Thursdays 18:00-20:15, Winter, 2013
Philosophy Seminar Room (PR-100)
Professor Justin E. H. Smith
Office Hours: J 14:00-16:00, PR-402
Course Description: This will be an advanced seminar in early modern political philosophy. We will be approaching our topic through a close reading of a handful of influential works in the so-called utopian genre, that is, works that give an account of a particular vision of the social good through the fictional artifice of an imaginary society. Arguably, the first work of this sort is Plato's Republic, but at the beginning of the modern era the genre enjoyed a new life, starting with Thomas More's Utopia of 1516, in large part as a result of new, real-world encounters with previously unknown civilizations in the Americas. This genre would also feature works that project the ideal society, variously, onto the moon or some imaginary planet, and in this respect early modern utopian writing also constitutes an important precursor to science fiction. We will be considering utopian writing from a literary and historical point of view, but our primary purpose will be to seek to learn what it has to offer for our understanding of the history of political thought in early modern Europe, in particular emerging ideas about liberty, self-determination, religious tolerance, justice, and punishment. In addition, we will be interested in the role of utopian thinking in the cluster of ideas about the progress of knowledge, and about the reformation of the investigation of the natural world, that we associate with the so-called Scientific Revolution.
Prerequisites: graduate or advanced undergraduate standing.
Required Texts (available at the Concordia University Bookstore)
Susan Bruce (Ed.), Three Early Modern Utopias: Thomas More, Utopia; Francis Bacon, New Atlantis; Henry Neville, The Isle of Pines, Oxford University Press, 2008.
In addition, a packed will be made available for purchase at Copies Concordia (on Maisonneuve between Mackay and Guy), with excerpts from the following texts:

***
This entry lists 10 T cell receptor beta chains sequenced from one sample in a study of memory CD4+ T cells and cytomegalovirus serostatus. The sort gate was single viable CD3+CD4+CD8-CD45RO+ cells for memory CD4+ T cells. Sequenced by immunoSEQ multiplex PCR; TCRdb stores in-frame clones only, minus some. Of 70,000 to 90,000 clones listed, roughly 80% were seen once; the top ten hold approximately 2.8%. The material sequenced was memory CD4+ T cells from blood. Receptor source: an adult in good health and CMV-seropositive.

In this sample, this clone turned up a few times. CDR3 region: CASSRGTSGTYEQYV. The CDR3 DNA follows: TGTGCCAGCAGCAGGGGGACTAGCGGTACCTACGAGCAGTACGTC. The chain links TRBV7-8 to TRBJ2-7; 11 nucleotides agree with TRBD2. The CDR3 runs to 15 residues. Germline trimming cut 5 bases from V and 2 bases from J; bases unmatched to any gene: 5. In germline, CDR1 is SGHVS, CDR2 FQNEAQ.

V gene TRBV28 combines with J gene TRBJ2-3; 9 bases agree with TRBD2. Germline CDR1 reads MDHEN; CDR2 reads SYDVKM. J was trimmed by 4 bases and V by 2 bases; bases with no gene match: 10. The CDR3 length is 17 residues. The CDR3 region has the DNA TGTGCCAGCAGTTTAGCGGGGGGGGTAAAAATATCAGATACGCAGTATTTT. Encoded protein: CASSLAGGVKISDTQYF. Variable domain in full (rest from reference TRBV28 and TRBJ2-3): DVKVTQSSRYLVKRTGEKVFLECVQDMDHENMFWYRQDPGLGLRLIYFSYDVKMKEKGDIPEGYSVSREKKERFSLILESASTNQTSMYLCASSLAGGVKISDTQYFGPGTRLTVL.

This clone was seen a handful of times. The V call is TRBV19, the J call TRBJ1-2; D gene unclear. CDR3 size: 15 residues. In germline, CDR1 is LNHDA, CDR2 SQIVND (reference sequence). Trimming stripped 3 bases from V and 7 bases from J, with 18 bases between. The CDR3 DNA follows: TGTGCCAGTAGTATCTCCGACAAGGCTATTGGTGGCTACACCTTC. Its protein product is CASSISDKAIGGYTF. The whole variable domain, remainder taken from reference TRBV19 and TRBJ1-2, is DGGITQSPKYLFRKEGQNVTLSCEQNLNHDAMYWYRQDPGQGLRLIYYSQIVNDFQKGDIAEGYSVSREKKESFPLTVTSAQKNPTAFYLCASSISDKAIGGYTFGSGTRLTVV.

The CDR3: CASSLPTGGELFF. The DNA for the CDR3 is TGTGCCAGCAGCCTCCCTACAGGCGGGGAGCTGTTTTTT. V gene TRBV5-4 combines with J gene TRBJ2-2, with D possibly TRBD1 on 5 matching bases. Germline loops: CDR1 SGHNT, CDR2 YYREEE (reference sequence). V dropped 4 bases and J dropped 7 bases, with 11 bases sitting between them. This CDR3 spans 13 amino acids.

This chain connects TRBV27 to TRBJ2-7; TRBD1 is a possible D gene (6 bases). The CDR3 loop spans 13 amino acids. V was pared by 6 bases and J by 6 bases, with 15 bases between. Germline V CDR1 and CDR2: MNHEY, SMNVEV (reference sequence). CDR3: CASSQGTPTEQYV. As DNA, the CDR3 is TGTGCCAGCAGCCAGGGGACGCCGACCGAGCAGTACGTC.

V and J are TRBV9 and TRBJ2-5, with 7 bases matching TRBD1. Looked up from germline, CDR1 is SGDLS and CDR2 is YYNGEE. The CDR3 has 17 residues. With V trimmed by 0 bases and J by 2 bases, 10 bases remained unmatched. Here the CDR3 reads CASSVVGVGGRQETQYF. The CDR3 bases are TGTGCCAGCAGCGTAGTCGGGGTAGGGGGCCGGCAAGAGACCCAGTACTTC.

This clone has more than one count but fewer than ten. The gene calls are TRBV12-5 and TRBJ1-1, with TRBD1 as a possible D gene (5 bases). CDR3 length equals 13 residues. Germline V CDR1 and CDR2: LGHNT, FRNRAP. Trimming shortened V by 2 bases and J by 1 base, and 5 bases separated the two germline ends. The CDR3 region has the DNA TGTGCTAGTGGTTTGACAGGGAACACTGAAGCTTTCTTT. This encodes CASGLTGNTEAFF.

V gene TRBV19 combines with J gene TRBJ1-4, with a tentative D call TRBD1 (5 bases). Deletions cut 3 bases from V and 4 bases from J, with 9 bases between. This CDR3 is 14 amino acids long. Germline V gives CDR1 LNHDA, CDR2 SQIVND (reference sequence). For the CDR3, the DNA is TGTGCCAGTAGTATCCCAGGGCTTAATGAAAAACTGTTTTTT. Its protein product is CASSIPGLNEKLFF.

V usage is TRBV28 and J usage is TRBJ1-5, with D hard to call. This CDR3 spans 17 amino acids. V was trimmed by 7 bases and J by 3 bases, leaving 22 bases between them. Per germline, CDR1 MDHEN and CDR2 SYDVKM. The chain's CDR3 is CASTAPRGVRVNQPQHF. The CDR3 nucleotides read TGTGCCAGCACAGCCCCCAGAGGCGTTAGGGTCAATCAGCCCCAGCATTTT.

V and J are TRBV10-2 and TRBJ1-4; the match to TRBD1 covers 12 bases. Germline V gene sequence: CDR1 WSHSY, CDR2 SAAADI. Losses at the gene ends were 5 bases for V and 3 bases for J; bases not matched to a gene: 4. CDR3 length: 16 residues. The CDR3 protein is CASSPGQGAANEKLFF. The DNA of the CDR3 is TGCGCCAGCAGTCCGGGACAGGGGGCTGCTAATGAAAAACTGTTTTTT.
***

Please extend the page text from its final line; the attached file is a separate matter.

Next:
- Plato, Republic
- Tommaso Campanella, The City of the Sun (1602)
- Johann Valentin Andreae, Christianopolis (1619)
- Johannes Kepler, The Dream, or Posthumous Work on Lunar Astronomy (1638)
- Margaret Cavendish, The Blazing World (1666)
Means of Evaluation
60% Final research paper (10-12 pages for undergraduates; 15-20 pages for graduate students).
30% In-class presentation of work-in-progress.
Schedule of classes:
Week 1: 10 January
Introduction: The role of ideal models (or fictions) in political philosophy. Reading: Plato's Republic, Books I and II; Plato's Timaeus (excerpt).
Week 2: 17 January
'No Place': the context and origins of More's Utopia. Reading: More, Utopia, Book I.
Week 3: 24 January
The principal aims and arguments. Reading: More, Utopia, Book II, 1-4.
Week 4: 31 January
Renaissance ethnography and the problem of human nature. Reading: More, Utopia, Book II, 5-9.
Week 5: 7 February
Utopia and Religion. Reading: Campanella, The City of the Sun
Week 6: 14 February
Utopia and Encyclopedism. Reading: Campanella, The City of the Sun (cont.)
Week 7: 21 February Mid-Term Break!!
Week 8: 28 February
Esotericism and Communism. Reading: Andreae, Christianopolis. Research-Paper Prospectus Due!!
Week 9: 7 March
Utopianism and the Transformation of Science. Reading: Bacon, New Atlantis
Week 10: 14 March
The Geography of Early Modern Science. Reading: Bacon, New Atlantis (cont.).
Week 11: 21 March
Utopia between Astronomy and Science Fiction. Reading: Kepler, Somnium
Week 12: 28 March
Natural Magic and the Irrational. Reading: Kepler, Somnium (cont.).
Week 13: 4 April
Utopia and Libertinism. Reading: Neville, The Isle of Pines
Week 14: 11 April
Experimental Philosophy and Science Fiction. Reading: Cavendish, Blazing World
Recommended Preparatory Reading:
Stephen Gaukroger, Francis Bacon and the Transformation of Early Modern Philosophy, Cambridge, 2001.
Stephen Gaukroger, The Emergence of a Scientific Culture: Science and the Shaping of Modernity, 1210-1865, Cambridge, 2001.
Stephen Greenblatt, Marvellous Possessions: The Wonder of the New World, Chicago: University of Chicago Press, 1991.
Christopher Hill, The World Turned Upside Down: Radical Ideas During the English Revolution, London, 1972.
Frank Lestringant, Mapping the Renaissance World: The geographical imagination in the age of discovery, trans. by David Fausett, Berkeley: University of California Press, 1994.
Quentin Skinner, The Foundations of Modern Political Thought, 2 vols, vol. I: The Renaissance, Cambridge: Cambridge University Press, 1978.
Quentin Skinner, "Sir Thomas More's Utopia and the language of Renaissance humanism," in The Languages of Political Theory in Early-Modern Europe, ed. by Anthony Pagden, Cambridge: Cambridge University Press, 1987, 123-57.
Clare Jackson and Richard Serjeantson have put together a website with very valuable resources in connection with their course 'Utopian Writing, 1516-1798' at Cambridge University: